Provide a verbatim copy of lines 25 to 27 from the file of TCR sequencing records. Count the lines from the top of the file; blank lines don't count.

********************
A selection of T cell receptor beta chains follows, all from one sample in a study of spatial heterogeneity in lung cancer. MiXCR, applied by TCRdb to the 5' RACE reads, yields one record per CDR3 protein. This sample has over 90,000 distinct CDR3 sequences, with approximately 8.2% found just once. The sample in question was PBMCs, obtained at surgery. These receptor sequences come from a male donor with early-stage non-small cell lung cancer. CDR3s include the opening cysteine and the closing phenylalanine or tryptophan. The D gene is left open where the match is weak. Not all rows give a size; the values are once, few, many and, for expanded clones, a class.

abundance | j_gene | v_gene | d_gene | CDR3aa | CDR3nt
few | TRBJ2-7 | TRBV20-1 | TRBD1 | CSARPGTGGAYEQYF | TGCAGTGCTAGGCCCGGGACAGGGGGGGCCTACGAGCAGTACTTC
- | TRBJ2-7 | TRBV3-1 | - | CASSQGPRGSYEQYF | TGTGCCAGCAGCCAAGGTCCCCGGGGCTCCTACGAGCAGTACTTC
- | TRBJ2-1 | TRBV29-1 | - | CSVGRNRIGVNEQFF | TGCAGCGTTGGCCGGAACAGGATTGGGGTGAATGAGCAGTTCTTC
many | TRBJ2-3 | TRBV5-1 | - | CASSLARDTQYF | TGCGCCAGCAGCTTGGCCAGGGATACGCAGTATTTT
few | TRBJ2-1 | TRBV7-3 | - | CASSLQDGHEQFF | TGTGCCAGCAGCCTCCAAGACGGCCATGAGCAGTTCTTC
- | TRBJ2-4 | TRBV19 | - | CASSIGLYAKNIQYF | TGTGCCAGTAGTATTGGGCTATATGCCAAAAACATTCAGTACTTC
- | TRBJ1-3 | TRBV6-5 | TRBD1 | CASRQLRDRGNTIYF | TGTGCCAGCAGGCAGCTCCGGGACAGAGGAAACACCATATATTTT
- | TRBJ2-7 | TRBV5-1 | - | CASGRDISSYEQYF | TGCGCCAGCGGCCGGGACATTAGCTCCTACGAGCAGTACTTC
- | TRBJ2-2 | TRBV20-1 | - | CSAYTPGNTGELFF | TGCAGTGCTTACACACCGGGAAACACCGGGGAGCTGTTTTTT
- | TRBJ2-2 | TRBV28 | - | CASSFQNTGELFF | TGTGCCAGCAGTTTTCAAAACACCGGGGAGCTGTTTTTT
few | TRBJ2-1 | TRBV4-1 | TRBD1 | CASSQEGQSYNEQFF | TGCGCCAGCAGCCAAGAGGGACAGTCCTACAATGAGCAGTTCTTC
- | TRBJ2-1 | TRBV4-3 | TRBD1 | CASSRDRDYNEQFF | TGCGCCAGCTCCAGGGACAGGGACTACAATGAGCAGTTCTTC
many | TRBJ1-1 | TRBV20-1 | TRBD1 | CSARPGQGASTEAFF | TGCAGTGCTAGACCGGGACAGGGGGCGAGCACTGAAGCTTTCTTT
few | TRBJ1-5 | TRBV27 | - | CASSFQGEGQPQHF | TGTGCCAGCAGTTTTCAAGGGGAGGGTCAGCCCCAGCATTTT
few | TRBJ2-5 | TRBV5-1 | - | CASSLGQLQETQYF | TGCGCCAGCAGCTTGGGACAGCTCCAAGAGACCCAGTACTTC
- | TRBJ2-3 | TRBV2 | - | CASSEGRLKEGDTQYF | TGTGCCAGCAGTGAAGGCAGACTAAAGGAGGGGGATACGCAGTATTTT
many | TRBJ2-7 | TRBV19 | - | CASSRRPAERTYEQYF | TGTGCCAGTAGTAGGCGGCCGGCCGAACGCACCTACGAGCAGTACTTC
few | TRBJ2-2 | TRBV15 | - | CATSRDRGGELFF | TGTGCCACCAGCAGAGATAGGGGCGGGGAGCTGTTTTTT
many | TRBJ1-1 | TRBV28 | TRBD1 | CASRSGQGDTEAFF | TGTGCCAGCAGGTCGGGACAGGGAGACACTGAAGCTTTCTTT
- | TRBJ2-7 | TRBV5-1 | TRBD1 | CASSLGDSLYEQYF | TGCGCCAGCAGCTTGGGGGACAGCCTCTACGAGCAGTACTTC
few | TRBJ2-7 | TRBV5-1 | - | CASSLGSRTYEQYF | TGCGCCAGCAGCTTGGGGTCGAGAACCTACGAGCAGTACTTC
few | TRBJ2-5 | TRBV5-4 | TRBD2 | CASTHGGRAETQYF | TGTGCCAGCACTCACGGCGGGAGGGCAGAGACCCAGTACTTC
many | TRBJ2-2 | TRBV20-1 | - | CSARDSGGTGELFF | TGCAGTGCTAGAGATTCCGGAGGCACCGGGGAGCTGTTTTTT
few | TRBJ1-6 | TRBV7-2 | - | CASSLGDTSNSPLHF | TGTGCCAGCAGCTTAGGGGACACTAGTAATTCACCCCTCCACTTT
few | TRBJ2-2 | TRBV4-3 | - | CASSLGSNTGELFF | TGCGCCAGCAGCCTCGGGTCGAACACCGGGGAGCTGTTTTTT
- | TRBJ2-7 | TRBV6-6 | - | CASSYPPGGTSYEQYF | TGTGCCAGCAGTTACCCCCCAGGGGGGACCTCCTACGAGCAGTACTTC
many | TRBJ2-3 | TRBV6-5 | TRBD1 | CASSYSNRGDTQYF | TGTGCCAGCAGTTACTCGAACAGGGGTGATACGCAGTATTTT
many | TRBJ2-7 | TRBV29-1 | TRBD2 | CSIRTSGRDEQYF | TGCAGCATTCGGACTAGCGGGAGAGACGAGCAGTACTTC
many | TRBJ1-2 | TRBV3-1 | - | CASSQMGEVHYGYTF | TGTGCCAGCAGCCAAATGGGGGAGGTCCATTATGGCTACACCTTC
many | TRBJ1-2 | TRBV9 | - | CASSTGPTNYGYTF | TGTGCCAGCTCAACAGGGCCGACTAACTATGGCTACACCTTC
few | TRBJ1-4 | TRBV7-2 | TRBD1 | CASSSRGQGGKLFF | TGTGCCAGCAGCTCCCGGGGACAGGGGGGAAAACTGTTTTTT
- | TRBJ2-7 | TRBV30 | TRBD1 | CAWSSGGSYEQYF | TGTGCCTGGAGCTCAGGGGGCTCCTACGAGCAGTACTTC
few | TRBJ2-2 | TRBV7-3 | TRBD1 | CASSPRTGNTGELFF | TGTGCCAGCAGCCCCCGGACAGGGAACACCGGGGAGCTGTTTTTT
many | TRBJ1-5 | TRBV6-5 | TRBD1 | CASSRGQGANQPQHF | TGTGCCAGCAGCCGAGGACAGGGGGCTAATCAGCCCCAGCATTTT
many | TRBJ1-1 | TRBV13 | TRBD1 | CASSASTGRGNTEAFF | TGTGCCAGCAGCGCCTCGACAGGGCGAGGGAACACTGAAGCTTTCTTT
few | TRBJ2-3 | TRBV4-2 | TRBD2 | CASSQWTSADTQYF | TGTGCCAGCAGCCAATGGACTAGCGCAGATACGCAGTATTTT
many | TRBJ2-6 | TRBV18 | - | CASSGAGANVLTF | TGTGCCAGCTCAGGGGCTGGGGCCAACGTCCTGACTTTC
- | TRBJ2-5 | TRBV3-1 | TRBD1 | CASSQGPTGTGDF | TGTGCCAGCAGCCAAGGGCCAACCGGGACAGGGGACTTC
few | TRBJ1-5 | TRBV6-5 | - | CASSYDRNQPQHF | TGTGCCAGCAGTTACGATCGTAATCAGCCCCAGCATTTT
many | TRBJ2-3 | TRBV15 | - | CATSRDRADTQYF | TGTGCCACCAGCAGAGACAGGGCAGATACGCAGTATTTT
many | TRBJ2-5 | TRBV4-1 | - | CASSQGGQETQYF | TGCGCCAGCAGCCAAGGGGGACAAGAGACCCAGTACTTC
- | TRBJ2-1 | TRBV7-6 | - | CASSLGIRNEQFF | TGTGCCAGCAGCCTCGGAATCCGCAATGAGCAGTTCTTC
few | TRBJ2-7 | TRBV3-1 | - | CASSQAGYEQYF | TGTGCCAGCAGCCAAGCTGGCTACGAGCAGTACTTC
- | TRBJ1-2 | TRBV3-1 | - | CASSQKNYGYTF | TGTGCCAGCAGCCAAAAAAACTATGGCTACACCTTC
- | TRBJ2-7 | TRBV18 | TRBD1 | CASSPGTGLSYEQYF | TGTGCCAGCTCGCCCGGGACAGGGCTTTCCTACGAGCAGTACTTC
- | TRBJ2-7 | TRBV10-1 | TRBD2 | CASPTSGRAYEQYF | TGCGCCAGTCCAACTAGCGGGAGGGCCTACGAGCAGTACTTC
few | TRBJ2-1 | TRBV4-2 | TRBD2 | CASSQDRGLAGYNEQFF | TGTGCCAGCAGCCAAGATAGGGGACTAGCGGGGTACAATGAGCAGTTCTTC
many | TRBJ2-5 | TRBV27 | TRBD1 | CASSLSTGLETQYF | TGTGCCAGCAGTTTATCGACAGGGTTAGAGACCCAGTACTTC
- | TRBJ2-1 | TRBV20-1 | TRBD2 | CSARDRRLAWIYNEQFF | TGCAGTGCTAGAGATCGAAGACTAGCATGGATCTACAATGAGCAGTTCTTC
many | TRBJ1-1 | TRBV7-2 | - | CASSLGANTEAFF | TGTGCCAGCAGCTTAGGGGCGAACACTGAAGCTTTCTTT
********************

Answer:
many | TRBJ2-2 | TRBV20-1 | - | CSARDSGGTGELFF | TGCAGTGCTAGAGATTCCGGAGGCACCGGGGAGCTGTTTTTT
few | TRBJ1-6 | TRBV7-2 | - | CASSLGDTSNSPLHF | TGTGCCAGCAGCTTAGGGGACACTAGTAATTCACCCCTCCACTTT
few | TRBJ2-2 | TRBV4-3 | - | CASSLGSNTGELFF | TGCGCCAGCAGCCTCGGGTCGAACACCGGGGAGCTGTTTTTT